An ancient mind-body practice combining movement and stretches with meditation, yoga is used to manage symptoms and side effects and body terrain imbalances common in cancer.

Safety and precautions

Yoga involves movement and balance, and novices are highly recommended to practice under the supervision and guidance of a certified professional, preferably one trained in the needs of cancer patients. 

Yoga includes many different subtypes (see Affordability and access › ), and one among them is likely more suited for people with any specific physical limitations you may have. We advise cancer patients interested in beginning yoga to consult their physicians and find yoga teachers trained in yoga for cancer patients.

Increased breathlessness with physical activity is a concern for people with lung cancer, but a standardized Viniyoga protocol may allow people to participate in yoga without causing breathlessness.

No evidenceoverall, one or more studies did not demonstrate that a treatment or intervention led to an expected outcome; this does not always mean that there is no effect in clinical practice, but that the studies may have been underpowered (too few participants) or poorly designed. Larger, well-designed studies provide more confidence in making assessments of an increase in breathlessness among people with non-small cell lung cancer participating in a special 8-week standardized yoga protocol in a small trial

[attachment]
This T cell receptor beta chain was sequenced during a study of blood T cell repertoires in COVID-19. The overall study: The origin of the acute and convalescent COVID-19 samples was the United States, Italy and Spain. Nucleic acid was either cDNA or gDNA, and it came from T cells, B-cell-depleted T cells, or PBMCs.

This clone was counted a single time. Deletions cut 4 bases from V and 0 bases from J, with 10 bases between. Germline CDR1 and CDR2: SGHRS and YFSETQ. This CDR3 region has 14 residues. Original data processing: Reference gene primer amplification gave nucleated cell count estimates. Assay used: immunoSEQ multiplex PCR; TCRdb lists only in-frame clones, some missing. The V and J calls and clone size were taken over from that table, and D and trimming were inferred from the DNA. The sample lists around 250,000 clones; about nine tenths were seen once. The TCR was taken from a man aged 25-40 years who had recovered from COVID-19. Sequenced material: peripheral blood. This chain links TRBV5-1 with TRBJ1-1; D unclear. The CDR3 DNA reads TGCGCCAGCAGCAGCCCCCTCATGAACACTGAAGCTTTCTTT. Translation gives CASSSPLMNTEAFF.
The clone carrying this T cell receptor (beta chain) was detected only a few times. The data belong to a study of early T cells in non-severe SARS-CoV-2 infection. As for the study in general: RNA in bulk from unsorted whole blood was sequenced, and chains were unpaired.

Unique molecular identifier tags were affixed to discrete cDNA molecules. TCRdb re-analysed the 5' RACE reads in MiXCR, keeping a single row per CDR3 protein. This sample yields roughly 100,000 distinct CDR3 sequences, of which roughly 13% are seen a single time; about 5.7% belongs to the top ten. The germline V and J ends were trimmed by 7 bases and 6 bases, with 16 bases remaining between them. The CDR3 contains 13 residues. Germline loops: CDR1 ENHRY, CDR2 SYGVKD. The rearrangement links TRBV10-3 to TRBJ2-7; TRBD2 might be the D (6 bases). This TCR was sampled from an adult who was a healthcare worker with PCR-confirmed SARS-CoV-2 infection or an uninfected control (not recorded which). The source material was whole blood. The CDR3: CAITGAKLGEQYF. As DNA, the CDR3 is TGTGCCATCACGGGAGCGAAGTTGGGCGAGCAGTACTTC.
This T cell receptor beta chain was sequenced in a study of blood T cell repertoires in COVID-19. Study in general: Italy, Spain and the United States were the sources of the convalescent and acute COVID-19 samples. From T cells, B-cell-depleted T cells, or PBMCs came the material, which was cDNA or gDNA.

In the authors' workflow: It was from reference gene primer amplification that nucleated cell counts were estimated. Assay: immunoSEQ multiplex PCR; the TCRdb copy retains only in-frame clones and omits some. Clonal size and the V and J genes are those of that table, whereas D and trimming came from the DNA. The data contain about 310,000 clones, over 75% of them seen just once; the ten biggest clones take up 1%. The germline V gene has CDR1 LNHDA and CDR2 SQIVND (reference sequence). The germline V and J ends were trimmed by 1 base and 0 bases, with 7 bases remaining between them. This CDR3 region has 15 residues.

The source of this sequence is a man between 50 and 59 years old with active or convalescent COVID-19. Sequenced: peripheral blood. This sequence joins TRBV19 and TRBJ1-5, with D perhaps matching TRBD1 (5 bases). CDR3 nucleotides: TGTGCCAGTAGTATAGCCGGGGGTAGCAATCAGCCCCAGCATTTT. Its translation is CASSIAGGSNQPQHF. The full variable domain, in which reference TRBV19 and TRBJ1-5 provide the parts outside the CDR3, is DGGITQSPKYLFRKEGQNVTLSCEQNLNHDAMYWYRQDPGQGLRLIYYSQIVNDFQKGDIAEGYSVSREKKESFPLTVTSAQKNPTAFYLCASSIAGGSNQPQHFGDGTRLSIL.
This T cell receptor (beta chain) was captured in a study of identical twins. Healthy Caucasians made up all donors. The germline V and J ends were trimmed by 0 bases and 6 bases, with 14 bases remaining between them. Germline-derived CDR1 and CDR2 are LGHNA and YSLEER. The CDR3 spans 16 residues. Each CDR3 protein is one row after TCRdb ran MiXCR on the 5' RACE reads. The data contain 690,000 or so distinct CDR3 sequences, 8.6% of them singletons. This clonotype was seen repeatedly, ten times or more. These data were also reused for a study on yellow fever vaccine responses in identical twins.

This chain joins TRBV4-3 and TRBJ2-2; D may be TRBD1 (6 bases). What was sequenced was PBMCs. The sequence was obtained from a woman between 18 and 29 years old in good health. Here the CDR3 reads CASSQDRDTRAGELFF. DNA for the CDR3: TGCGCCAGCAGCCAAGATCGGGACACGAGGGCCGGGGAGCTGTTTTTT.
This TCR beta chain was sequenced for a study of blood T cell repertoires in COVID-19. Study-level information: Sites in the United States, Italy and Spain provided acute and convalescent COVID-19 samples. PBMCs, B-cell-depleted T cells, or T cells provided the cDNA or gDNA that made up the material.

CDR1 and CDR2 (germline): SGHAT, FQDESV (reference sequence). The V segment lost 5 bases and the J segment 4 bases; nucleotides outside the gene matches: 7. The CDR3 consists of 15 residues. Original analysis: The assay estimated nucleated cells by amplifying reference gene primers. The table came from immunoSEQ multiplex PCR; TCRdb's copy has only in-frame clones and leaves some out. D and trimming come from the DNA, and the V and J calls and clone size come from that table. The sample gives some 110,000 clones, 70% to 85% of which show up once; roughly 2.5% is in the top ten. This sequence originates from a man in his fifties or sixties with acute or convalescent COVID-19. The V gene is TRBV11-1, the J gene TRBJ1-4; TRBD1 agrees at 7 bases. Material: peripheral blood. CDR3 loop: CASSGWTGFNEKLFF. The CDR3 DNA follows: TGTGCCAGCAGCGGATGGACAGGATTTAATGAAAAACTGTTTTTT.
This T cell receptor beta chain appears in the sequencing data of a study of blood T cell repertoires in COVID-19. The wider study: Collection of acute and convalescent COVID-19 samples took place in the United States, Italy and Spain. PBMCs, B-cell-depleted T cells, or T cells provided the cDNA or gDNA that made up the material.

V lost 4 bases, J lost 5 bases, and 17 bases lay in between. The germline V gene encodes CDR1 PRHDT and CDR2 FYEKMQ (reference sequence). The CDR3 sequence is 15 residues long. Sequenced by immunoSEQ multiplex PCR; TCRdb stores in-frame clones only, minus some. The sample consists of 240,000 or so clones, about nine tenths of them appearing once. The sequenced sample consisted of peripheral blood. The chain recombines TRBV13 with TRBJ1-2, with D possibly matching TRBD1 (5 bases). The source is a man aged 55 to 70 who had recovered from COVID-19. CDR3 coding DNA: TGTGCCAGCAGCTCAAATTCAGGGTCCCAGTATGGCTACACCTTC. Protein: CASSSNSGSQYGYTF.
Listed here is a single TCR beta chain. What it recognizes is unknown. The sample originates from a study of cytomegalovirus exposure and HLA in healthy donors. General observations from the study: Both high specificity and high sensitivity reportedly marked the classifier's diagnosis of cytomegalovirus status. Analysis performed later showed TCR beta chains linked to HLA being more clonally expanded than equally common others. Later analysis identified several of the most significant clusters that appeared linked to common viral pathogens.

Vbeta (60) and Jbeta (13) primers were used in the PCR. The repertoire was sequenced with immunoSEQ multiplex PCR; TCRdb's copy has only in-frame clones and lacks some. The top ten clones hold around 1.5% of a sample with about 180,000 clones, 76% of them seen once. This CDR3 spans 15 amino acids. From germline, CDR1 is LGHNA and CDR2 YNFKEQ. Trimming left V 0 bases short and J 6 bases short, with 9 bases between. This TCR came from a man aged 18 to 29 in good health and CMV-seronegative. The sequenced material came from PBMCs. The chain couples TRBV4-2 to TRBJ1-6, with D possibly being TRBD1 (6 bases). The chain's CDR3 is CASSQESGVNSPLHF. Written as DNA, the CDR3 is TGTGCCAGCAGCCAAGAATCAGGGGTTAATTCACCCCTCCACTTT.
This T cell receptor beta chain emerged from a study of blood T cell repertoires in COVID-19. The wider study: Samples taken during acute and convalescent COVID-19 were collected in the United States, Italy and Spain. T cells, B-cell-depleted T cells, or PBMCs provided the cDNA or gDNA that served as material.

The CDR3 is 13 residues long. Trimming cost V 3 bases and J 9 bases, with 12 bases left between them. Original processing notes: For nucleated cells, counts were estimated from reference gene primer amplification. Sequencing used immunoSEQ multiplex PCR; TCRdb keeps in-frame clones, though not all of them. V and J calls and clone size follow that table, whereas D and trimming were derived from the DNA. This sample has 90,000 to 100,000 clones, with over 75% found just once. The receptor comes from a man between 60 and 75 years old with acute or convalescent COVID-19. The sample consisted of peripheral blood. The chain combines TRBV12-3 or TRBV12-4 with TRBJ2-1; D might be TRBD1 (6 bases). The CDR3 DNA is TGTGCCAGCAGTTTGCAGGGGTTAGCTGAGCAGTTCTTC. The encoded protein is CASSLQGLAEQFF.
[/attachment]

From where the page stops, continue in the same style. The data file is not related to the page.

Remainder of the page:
Side effects or adverse events

People practicing yoga can experience injuries. These are among the most common:2YogaRenew Teacher Training. ​5 common yoga injuries and how to avoid them. YogaRenew. February 18, 2020. Viewed May 1, 2022.

  • Wrist strain or injury
  • Lower back pain
  • Shoulder strain
  • Knee pain or discomfort
  • Neck compression

People with cancer may experience or have increased risk of bone loss, lymphedema, neuropathy, and other conditions as a result of cancer treatments. Some poses may need to be altered to reduce risk of injury. A trained leader, especially one trained in leading yoga among people with cancer, can reduce your risk of injury.

Do not use (contraindications)

If you have an injury, are recovering from recent surgery, or have been advised by your oncologist not to practice yoga due to bone metastases or other conditions, yoga may not be recommended. Follow your doctor’s advice.

Qigong may be a gentler alternative if yoga is not recommended for you.

Helpful links

Keep reading about yoga


Nancy Hepp, MS

Lead Researcher
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Ms. Hepp is a researcher and communicator who has been writing and editing educational content on varied health topics for more than 20 years. She serves as lead researcher and writer for CancerChoices and also served as the first program manager. Her graduate work in research and cognitive psychology, her master’s degree in instructional design, and her certificate in web design have all guided her in writing and presenting information for a wide variety of audiences and uses. Nancy’s service as faculty development coordinator in the Department of Family Medicine at Wright State University also provided experience in medical research, plus insights into medical education and medical care from the professional’s perspective.